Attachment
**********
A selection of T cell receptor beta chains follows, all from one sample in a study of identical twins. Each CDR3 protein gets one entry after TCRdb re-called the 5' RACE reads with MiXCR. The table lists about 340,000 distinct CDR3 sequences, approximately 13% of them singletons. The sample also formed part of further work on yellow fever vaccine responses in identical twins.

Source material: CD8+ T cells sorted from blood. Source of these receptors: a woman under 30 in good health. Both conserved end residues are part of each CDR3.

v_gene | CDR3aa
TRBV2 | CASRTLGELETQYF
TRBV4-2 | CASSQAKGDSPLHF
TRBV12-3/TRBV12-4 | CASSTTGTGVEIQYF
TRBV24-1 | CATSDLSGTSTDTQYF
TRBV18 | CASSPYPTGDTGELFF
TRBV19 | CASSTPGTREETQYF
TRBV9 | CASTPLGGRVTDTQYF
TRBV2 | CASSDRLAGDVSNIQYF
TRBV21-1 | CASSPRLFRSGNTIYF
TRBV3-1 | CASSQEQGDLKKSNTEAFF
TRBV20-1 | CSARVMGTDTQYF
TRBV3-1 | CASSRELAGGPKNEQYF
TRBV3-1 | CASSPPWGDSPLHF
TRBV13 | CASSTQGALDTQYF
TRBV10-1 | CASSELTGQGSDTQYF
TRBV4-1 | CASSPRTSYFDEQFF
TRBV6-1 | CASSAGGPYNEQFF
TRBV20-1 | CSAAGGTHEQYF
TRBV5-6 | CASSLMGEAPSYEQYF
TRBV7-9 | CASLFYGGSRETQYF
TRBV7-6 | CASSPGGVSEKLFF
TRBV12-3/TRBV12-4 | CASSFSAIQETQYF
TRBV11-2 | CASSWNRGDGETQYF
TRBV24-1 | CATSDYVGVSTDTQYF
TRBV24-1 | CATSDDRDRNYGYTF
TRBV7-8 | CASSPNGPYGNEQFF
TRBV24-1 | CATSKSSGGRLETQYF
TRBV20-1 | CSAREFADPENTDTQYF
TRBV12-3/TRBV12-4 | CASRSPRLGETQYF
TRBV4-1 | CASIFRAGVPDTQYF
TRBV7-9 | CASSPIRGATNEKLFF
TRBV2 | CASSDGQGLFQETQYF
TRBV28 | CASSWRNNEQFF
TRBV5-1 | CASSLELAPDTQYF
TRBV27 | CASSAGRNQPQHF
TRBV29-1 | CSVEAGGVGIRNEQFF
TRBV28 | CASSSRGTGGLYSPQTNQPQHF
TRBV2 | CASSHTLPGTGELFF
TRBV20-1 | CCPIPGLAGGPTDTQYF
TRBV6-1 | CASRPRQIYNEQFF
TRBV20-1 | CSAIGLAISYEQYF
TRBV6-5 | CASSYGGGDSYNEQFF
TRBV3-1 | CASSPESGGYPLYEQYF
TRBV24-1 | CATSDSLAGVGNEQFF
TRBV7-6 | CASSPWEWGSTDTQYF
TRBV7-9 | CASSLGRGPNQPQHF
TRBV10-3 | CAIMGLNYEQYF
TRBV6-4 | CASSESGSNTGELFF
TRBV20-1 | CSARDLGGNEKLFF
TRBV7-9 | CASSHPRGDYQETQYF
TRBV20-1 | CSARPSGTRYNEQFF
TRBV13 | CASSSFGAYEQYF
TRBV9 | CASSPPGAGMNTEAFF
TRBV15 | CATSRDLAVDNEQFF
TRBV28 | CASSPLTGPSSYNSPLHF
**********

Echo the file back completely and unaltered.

A selection of T cell receptor beta chains follows, all from one sample in a study of identical twins. Each CDR3 protein gets one entry after TCRdb re-called the 5' RACE reads with MiXCR. The table lists about 340,000 distinct CDR3 sequences, approximately 13% of them singletons. The sample also formed part of further work on yellow fever vaccine responses in identical twins.

Source material: CD8+ T cells sorted from blood. Source of these receptors: a woman under 30 in good health. Both conserved end residues are part of each CDR3.

v_gene | CDR3aa
TRBV2 | CASRTLGELETQYF
TRBV4-2 | CASSQAKGDSPLHF
TRBV12-3/TRBV12-4 | CASSTTGTGVEIQYF
TRBV24-1 | CATSDLSGTSTDTQYF
TRBV18 | CASSPYPTGDTGELFF
TRBV19 | CASSTPGTREETQYF
TRBV9 | CASTPLGGRVTDTQYF
TRBV2 | CASSDRLAGDVSNIQYF
TRBV21-1 | CASSPRLFRSGNTIYF
TRBV3-1 | CASSQEQGDLKKSNTEAFF
TRBV20-1 | CSARVMGTDTQYF
TRBV3-1 | CASSRELAGGPKNEQYF
TRBV3-1 | CASSPPWGDSPLHF
TRBV13 | CASSTQGALDTQYF
TRBV10-1 | CASSELTGQGSDTQYF
TRBV4-1 | CASSPRTSYFDEQFF
TRBV6-1 | CASSAGGPYNEQFF
TRBV20-1 | CSAAGGTHEQYF
TRBV5-6 | CASSLMGEAPSYEQYF
TRBV7-9 | CASLFYGGSRETQYF
TRBV7-6 | CASSPGGVSEKLFF
TRBV12-3/TRBV12-4 | CASSFSAIQETQYF
TRBV11-2 | CASSWNRGDGETQYF
TRBV24-1 | CATSDYVGVSTDTQYF
TRBV24-1 | CATSDDRDRNYGYTF
TRBV7-8 | CASSPNGPYGNEQFF
TRBV24-1 | CATSKSSGGRLETQYF
TRBV20-1 | CSAREFADPENTDTQYF
TRBV12-3/TRBV12-4 | CASRSPRLGETQYF
TRBV4-1 | CASIFRAGVPDTQYF
TRBV7-9 | CASSPIRGATNEKLFF
TRBV2 | CASSDGQGLFQETQYF
TRBV28 | CASSWRNNEQFF
TRBV5-1 | CASSLELAPDTQYF
TRBV27 | CASSAGRNQPQHF
TRBV29-1 | CSVEAGGVGIRNEQFF
TRBV28 | CASSSRGTGGLYSPQTNQPQHF
TRBV2 | CASSHTLPGTGELFF
TRBV20-1 | CCPIPGLAGGPTDTQYF
TRBV6-1 | CASRPRQIYNEQFF
TRBV20-1 | CSAIGLAISYEQYF
TRBV6-5 | CASSYGGGDSYNEQFF
TRBV3-1 | CASSPESGGYPLYEQYF
TRBV24-1 | CATSDSLAGVGNEQFF
TRBV7-6 | CASSPWEWGSTDTQYF
TRBV7-9 | CASSLGRGPNQPQHF
TRBV10-3 | CAIMGLNYEQYF
TRBV6-4 | CASSESGSNTGELFF
TRBV20-1 | CSARDLGGNEKLFF
TRBV7-9 | CASSHPRGDYQETQYF
TRBV20-1 | CSARPSGTRYNEQFF
TRBV13 | CASSSFGAYEQYF
TRBV9 | CASSPPGAGMNTEAFF
TRBV15 | CATSRDLAVDNEQFF
TRBV28 | CASSPLTGPSSYNSPLHF